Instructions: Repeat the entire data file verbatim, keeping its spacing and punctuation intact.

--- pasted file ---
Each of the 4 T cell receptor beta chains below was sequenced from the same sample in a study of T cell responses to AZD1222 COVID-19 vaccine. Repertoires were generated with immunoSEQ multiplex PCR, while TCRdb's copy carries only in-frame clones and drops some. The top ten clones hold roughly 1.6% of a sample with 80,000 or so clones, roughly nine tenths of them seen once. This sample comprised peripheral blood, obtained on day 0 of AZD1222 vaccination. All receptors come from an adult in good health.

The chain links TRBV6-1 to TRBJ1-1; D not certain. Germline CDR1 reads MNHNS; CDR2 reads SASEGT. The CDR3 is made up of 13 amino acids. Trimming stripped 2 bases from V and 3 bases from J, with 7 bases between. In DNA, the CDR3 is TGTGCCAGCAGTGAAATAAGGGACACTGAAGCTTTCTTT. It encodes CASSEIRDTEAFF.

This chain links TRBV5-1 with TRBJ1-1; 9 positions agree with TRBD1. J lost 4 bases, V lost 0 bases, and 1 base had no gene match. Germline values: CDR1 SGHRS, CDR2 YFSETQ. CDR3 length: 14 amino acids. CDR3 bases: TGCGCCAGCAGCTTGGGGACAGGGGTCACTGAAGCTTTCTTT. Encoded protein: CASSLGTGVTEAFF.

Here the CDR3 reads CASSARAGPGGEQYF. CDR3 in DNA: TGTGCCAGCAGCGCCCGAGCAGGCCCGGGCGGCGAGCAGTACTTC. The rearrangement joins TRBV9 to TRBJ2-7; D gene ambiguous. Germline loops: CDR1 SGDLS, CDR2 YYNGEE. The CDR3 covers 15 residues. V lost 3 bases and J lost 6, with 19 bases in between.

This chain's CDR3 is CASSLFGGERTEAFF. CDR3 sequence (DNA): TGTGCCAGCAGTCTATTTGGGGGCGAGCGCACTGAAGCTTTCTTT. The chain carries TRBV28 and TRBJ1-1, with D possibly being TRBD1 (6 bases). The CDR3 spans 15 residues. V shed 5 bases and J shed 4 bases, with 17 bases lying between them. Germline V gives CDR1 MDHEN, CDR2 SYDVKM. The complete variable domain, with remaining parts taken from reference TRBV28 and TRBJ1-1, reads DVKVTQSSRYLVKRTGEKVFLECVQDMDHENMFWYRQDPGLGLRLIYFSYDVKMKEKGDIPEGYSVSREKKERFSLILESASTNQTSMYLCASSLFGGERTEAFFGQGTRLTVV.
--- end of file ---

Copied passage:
Each of the 4 T cell receptor beta chains below was sequenced from the same sample in a study of T cell responses to AZD1222 COVID-19 vaccine. Repertoires were generated with immunoSEQ multiplex PCR, while TCRdb's copy carries only in-frame clones and drops some. The top ten clones hold roughly 1.6% of a sample with 80,000 or so clones, roughly nine tenths of them seen once. This sample comprised peripheral blood, obtained on day 0 of AZD1222 vaccination. All receptors come from an adult in good health.

The chain links TRBV6-1 to TRBJ1-1; D not certain. Germline CDR1 reads MNHNS; CDR2 reads SASEGT. The CDR3 is made up of 13 amino acids. Trimming stripped 2 bases from V and 3 bases from J, with 7 bases between. In DNA, the CDR3 is TGTGCCAGCAGTGAAATAAGGGACACTGAAGCTTTCTTT. It encodes CASSEIRDTEAFF.

This chain links TRBV5-1 with TRBJ1-1; 9 positions agree with TRBD1. J lost 4 bases, V lost 0 bases, and 1 base had no gene match. Germline values: CDR1 SGHRS, CDR2 YFSETQ. CDR3 length: 14 amino acids. CDR3 bases: TGCGCCAGCAGCTTGGGGACAGGGGTCACTGAAGCTTTCTTT. Encoded protein: CASSLGTGVTEAFF.

Here the CDR3 reads CASSARAGPGGEQYF. CDR3 in DNA: TGTGCCAGCAGCGCCCGAGCAGGCCCGGGCGGCGAGCAGTACTTC. The rearrangement joins TRBV9 to TRBJ2-7; D gene ambiguous. Germline loops: CDR1 SGDLS, CDR2 YYNGEE. The CDR3 covers 15 residues. V lost 3 bases and J lost 6, with 19 bases in between.

This chain's CDR3 is CASSLFGGERTEAFF. CDR3 sequence (DNA): TGTGCCAGCAGTCTATTTGGGGGCGAGCGCACTGAAGCTTTCTTT. The chain carries TRBV28 and TRBJ1-1, with D possibly being TRBD1 (6 bases). The CDR3 spans 15 residues. V shed 5 bases and J shed 4 bases, with 17 bases lying between them. Germline V gives CDR1 MDHEN, CDR2 SYDVKM. The complete variable domain, with remaining parts taken from reference TRBV28 and TRBJ1-1, reads DVKVTQSSRYLVKRTGEKVFLECVQDMDHENMFWYRQDPGLGLRLIYFSYDVKMKEKGDIPEGYSVSREKKERFSLILESASTNQTSMYLCASSLFGGERTEAFFGQGTRLTVV.